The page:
Other articles I've
The following article "De-Junk
Your Home; De-Junk Your Life"
won won seventh place
in the 73rd
Annual Writer's Digest Writing Competition
Clutter is everywhere in your home; clutter is
everywhere in your life, keeping you from finding what you need and
what you want. I can’t promise that getting rid of the clutter in
your home will help you get rid of the clutter in your life, but
de-junking a little of both can certainly help. This article will
help you de-junk your home, which hopefully will give you a springboard
on the life part.
I set aside a recent Saturday for a desperately
needed de-junking and organizing of my home office. I went from
total mess to an organized room in one day.
First, I collected the tools I needed to
organize: several boxes and storage containers (think Rubbermaid
in varying sizes, other specialty organizers such as boxes for photos
or magazine holders, and a trash bag or two or three... Then I
took a picture of the mess
wanted photographic evidence of the transformation.
I used the multi-box method of de-junking:
- To Deal With When I’m Done Cleaning
- To Put Away in This Room
- To Put Away in Another Room
- To Put into Storage (because I can’t let go – as little as
- To Donate or Sell
- To Trash (most of the “stuff”)
I also added two boxes for the unique challenge of
my home office:
- To File
- Crafting/Sewing Materials
My best friend during the de-junking process was the
trash bag. I had items that have been sitting around for years
without being used or even handled. I’m not talking about old tax
records or other items that must be kept, I’m talking about
“stuff”: old magazines and newspapers, greeting cards from
friends and family, junk mail that looked interesting when first
opened, knickknacks, etc. Well, I gave myself permission to throw
that stuff away. I put it in the To Donate or Sell box it if it
was still in good condition, but I had to be rid of it. Most of
the items I touched that day went straight into the trash. When in doubt, throw it out!
Amy Rehkemper, a professional organizer and founder
of A Place For Everything
), created the following list of questions to
help rid the
clutter in homes:
To Keep or Not To Keep
- Love it?
- Need it?
- Live without it?
- Last used it?
- Worst-case scenario?
- Would you buy it?
- Is it expired?
- Out of style?
I began de-junking my home office with the table I
use as a desk. Using the multi-box method, I had the table that
once overflowed with clutter cleared in five minutes! I
picked an item, put it into its appropriate box, and moved on to the
next item. No hemming and hawing, no second guessing. Then
I did the computer desk, the storage desk, the floor, the wardrobe,
etc. until everything was in one of the boxes or in the trash bag.
I took out the trash out right away. I did not
look through it again. Anything in it, I let go. The few
items in the To Be Put in Storage were placed in a Rubbermaid® bin
and moved to the attic. I set aside the To Put Away in Another
Room and To Donate or Sell boxes because I use these for all the rooms
in my house that I’m organizing.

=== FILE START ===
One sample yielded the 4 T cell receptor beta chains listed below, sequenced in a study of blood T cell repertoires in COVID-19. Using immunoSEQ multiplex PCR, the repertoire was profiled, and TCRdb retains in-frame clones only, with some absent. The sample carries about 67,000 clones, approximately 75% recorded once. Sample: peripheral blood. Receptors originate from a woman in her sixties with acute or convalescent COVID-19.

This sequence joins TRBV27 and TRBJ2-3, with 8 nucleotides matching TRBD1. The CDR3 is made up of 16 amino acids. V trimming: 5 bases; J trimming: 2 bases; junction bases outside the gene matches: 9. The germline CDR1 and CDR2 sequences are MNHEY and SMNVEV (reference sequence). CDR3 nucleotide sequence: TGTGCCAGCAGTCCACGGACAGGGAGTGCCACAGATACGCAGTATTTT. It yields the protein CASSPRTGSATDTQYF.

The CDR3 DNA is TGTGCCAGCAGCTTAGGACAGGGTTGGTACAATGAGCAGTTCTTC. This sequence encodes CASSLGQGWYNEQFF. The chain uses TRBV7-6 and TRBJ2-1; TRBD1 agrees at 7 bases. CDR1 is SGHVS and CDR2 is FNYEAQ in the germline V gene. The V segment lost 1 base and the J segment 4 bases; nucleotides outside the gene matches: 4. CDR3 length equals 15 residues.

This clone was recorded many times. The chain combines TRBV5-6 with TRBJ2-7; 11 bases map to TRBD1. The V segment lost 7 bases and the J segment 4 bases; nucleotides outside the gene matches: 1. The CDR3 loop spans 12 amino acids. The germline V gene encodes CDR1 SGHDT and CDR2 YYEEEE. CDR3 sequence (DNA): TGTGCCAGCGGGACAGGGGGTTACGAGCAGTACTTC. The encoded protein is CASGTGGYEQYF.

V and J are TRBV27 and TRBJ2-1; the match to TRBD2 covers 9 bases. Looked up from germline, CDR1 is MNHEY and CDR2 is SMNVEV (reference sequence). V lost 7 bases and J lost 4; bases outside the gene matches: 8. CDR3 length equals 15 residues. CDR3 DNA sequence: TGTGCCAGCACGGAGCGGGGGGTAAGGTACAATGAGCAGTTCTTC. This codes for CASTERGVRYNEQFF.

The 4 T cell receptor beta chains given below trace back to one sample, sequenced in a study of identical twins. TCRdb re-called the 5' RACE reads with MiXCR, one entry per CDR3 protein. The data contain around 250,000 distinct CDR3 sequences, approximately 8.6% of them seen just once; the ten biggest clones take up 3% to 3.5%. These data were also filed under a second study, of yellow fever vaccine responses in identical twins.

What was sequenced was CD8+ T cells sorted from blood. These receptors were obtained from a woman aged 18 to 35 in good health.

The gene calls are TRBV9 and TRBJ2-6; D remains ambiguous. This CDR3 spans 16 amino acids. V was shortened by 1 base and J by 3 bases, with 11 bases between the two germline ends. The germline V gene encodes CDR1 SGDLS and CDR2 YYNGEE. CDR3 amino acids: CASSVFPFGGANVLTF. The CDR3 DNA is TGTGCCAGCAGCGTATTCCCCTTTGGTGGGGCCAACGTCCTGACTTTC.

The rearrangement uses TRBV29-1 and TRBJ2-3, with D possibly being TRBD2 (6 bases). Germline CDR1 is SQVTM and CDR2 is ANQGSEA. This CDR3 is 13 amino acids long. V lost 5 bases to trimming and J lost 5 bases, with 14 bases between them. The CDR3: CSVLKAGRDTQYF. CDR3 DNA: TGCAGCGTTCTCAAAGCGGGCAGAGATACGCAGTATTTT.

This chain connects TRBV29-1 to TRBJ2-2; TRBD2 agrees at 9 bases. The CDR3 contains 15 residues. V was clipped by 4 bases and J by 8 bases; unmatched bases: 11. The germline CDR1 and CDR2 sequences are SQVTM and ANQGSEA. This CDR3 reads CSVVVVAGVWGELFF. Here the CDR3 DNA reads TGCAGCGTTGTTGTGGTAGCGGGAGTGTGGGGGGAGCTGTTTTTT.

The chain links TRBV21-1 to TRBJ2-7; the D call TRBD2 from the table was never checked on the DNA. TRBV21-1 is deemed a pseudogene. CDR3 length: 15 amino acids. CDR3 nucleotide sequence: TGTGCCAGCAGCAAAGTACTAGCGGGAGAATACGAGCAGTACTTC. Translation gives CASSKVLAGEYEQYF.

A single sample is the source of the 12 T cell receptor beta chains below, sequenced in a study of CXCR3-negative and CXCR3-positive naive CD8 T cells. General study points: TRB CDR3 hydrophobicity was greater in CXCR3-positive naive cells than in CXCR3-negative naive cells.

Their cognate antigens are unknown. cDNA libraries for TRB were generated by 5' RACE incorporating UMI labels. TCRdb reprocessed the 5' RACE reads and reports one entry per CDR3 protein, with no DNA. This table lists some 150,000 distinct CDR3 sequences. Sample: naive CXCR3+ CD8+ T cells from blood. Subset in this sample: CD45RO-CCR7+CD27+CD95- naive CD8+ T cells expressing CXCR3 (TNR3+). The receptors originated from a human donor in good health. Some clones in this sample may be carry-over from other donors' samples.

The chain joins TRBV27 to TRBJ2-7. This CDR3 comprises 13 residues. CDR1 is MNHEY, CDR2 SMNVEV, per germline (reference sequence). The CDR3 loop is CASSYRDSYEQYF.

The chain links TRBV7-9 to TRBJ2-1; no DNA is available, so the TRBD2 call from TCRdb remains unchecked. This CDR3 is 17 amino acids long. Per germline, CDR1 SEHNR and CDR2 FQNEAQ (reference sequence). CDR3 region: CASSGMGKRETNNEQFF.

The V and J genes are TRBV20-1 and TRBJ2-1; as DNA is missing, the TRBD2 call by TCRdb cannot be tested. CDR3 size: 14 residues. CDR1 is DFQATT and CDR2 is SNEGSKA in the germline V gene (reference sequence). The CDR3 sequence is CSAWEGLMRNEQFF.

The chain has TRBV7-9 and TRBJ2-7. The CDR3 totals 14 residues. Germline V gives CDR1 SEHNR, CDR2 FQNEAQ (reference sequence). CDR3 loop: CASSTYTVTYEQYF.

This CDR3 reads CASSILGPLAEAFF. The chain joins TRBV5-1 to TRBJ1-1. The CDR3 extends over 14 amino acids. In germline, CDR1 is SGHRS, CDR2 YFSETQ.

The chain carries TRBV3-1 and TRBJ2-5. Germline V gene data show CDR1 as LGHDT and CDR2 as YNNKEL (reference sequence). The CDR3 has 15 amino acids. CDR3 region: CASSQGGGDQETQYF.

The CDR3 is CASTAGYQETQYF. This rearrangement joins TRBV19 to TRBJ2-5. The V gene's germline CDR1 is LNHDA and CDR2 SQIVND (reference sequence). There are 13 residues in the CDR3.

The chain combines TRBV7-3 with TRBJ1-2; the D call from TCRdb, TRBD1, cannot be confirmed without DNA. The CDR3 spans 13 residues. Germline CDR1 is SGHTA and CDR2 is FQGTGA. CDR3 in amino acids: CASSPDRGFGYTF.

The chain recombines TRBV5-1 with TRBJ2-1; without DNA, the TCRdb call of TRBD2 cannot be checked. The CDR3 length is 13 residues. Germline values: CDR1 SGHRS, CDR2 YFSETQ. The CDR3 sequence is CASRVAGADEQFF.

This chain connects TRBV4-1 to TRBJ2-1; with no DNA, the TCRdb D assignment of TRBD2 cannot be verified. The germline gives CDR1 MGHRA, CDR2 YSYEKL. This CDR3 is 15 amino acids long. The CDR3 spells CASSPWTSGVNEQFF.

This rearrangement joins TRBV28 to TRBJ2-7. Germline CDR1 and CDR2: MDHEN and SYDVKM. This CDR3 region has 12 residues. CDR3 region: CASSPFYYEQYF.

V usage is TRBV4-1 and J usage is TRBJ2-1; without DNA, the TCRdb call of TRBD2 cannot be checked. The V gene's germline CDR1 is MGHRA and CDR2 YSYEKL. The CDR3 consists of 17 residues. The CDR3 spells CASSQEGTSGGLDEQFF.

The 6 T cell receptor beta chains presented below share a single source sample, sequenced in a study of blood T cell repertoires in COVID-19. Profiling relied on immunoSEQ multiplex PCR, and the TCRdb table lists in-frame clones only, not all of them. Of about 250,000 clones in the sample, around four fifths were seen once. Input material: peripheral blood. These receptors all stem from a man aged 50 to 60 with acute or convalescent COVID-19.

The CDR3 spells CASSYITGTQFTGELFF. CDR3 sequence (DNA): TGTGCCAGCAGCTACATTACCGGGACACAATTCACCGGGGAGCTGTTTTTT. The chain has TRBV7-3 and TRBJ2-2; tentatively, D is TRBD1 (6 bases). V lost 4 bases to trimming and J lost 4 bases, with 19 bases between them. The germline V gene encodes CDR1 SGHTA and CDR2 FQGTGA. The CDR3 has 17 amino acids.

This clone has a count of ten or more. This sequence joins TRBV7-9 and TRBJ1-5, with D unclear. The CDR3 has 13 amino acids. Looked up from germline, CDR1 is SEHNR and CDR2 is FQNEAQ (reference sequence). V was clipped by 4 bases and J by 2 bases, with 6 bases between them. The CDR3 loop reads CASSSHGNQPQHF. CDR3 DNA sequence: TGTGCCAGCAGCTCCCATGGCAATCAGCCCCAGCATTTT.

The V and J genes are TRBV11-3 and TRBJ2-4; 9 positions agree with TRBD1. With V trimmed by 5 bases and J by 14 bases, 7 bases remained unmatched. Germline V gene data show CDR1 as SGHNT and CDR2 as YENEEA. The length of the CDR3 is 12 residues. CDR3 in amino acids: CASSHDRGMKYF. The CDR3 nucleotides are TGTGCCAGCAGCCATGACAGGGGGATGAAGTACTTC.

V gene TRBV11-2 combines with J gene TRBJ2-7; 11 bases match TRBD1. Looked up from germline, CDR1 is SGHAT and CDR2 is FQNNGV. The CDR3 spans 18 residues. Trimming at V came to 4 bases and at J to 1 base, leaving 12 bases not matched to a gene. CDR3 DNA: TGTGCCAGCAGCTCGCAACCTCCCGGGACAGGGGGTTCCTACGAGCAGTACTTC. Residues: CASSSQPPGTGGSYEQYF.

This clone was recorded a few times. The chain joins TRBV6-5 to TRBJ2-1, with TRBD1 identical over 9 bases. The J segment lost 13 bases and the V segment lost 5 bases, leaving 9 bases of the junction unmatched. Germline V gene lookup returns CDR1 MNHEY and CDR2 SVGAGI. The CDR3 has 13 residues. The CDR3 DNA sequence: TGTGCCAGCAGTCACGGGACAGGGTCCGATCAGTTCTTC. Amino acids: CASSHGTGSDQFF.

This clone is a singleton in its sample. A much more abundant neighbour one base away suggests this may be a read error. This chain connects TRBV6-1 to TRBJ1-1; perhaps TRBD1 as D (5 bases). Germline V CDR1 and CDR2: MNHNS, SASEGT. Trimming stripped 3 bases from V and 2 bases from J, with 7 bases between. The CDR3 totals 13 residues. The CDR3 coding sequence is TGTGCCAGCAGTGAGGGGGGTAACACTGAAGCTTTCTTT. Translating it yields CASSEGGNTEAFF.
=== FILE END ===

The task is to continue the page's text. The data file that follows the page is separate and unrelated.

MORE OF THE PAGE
Next, I found a home for all the items in the To Put
Away in This Room box. I do have several Rubbermaid® storage
containers in varying sizes, so organizing my crafting supplies and
gifts and, yes, some knickknacks was easy. I put photographs that
had been collecting for years into a nice box designed solely for this
purpose. I used magazine holders for the magazines I decided to
keep–mostly my copies of Woman’s
. I even used the newly-cleared bottom of the wardrobe to
store items. Finally, the To Deal With When I’m Done Cleaning
box: I put these items into a milk crate file and deal with a few
The filing I left for another day; that’s a
whole other article unto itself.
When all was said and done, I took the after picture
with my digital camera. I
proudly showed the images to my colleagues the following Monday.
When you decide to de-junk and organize your space,
remember these tips:
- Only do one room, or even one small area, at a time so you don’t
- Your best friend is the trash bag; when in doubt, throw it
- Use boxes to sort items, so you don’t have to find a home for
everything as you de-junk.
- Be quick and decisive when sorting; remember Amy's "To Keep or Not To Keep" list.
- It is okay to leave emptying the boxes to another day. You
cannot do everything at once no matter how hard you try.
In the future, whenever you’re tempted to buy
something new, think not only if you can afford it, but where will you
put it in your home. Hopefully this will prevent the clutter from
coming back into your home and back into your life.
Very Helpful Resources:
*I do not endorse these commercial websites. I simply found
their products to be useful, so I provide a link to them to help you
meet your organizational needs. -L.
Copyright © 2008 by Lori Ann Curley (including pictures, but
not the Rehkemper "To Keep or Not To Keep" list).
Do not reprint or use any part of the above without permission. To request permission for the article, send me an e-mail
. For permission for
the "To Keep or Not To Keep"
list, contact Amy Rehkemper
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